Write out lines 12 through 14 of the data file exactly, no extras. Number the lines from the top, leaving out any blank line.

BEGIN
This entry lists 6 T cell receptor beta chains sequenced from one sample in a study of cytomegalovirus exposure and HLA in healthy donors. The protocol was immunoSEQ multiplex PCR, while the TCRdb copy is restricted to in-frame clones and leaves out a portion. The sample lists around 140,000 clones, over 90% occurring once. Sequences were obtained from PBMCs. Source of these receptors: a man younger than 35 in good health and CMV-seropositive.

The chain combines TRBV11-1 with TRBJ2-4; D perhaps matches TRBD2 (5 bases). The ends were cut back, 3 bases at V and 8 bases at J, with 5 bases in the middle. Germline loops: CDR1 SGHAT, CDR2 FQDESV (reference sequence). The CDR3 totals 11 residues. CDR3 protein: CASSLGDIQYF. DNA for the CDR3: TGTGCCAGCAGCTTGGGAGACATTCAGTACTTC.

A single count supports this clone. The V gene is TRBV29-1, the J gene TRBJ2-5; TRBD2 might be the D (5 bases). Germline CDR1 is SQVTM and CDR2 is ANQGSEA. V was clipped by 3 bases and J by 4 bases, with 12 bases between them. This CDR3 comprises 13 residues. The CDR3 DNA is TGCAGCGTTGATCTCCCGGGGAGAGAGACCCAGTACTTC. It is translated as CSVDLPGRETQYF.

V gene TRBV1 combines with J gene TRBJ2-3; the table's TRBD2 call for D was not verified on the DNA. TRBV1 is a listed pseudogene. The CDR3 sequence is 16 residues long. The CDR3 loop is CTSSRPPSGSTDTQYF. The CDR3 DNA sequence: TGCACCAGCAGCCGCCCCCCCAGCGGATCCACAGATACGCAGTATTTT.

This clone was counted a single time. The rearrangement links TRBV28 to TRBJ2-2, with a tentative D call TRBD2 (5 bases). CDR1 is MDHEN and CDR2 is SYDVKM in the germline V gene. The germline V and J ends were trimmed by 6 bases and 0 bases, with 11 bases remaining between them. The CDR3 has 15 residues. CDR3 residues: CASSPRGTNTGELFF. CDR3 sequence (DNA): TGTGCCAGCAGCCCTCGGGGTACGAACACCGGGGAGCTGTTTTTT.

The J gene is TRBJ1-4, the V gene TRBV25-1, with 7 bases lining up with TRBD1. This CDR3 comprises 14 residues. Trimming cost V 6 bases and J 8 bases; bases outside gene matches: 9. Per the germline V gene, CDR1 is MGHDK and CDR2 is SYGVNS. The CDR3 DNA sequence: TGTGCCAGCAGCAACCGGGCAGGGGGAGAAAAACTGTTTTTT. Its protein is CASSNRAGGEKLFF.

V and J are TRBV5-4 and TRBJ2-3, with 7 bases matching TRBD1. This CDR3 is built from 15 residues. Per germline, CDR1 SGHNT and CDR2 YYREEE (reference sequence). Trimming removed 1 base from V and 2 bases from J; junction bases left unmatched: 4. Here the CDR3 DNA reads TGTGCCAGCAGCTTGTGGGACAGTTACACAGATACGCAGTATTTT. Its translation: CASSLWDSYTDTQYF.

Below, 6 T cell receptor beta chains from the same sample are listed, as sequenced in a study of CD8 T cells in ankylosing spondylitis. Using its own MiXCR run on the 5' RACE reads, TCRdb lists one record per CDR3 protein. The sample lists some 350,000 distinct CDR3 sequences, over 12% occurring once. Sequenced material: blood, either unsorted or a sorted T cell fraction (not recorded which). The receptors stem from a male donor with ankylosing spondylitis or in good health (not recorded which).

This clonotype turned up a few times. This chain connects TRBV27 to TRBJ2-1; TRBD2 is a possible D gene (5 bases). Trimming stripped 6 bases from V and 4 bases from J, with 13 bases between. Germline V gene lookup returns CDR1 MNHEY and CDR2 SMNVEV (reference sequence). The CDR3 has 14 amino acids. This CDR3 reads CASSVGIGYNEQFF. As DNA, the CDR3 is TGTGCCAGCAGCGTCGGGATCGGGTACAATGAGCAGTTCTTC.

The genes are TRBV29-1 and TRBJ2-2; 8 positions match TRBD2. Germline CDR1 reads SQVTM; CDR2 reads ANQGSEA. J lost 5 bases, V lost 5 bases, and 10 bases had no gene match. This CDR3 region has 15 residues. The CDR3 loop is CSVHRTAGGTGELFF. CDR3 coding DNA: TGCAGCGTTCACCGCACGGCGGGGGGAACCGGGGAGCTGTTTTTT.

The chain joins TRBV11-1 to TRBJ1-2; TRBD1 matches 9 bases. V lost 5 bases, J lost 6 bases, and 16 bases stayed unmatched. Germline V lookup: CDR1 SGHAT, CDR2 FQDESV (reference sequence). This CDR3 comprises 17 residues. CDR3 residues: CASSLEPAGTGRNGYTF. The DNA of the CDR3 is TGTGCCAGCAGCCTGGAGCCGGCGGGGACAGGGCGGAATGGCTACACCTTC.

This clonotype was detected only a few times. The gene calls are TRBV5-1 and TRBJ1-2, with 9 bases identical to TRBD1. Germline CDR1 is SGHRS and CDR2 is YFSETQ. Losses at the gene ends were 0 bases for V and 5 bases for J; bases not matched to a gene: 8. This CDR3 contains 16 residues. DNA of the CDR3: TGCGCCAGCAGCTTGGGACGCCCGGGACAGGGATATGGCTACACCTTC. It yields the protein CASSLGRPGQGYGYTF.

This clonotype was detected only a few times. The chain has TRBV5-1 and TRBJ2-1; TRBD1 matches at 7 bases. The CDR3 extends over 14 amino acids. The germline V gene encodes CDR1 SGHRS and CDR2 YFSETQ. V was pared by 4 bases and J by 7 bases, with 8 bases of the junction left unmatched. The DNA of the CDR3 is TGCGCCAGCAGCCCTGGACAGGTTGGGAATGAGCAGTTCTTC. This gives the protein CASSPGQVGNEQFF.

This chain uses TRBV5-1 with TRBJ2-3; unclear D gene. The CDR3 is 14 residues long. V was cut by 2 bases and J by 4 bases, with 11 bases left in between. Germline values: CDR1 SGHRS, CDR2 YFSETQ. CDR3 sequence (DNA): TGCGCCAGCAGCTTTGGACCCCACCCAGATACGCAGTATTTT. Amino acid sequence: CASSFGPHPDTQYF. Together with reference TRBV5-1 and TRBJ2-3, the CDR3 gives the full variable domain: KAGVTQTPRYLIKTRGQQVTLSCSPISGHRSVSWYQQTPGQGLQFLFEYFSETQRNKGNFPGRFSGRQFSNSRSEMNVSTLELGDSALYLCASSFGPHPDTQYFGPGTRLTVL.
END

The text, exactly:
This clonotype was detected only a few times. The gene calls are TRBV5-1 and TRBJ1-2, with 9 bases identical to TRBD1. Germline CDR1 is SGHRS and CDR2 is YFSETQ. Losses at the gene ends were 0 bases for V and 5 bases for J; bases not matched to a gene: 8. This CDR3 contains 16 residues. DNA of the CDR3: TGCGCCAGCAGCTTGGGACGCCCGGGACAGGGATATGGCTACACCTTC. It yields the protein CASSLGRPGQGYGYTF.

This clonotype was detected only a few times. The chain has TRBV5-1 and TRBJ2-1; TRBD1 matches at 7 bases. The CDR3 extends over 14 amino acids. The germline V gene encodes CDR1 SGHRS and CDR2 YFSETQ. V was pared by 4 bases and J by 7 bases, with 8 bases of the junction left unmatched. The DNA of the CDR3 is TGCGCCAGCAGCCCTGGACAGGTTGGGAATGAGCAGTTCTTC. This gives the protein CASSPGQVGNEQFF.

This chain uses TRBV5-1 with TRBJ2-3; unclear D gene. The CDR3 is 14 residues long. V was cut by 2 bases and J by 4 bases, with 11 bases left in between. Germline values: CDR1 SGHRS, CDR2 YFSETQ. CDR3 sequence (DNA): TGCGCCAGCAGCTTTGGACCCCACCCAGATACGCAGTATTTT. Amino acid sequence: CASSFGPHPDTQYF. Together with reference TRBV5-1 and TRBJ2-3, the CDR3 gives the full variable domain: KAGVTQTPRYLIKTRGQQVTLSCSPISGHRSVSWYQQTPGQGLQFLFEYFSETQRNKGNFPGRFSGRQFSNSRSEMNVSTLELGDSALYLCASSFGPHPDTQYFGPGTRLTVL.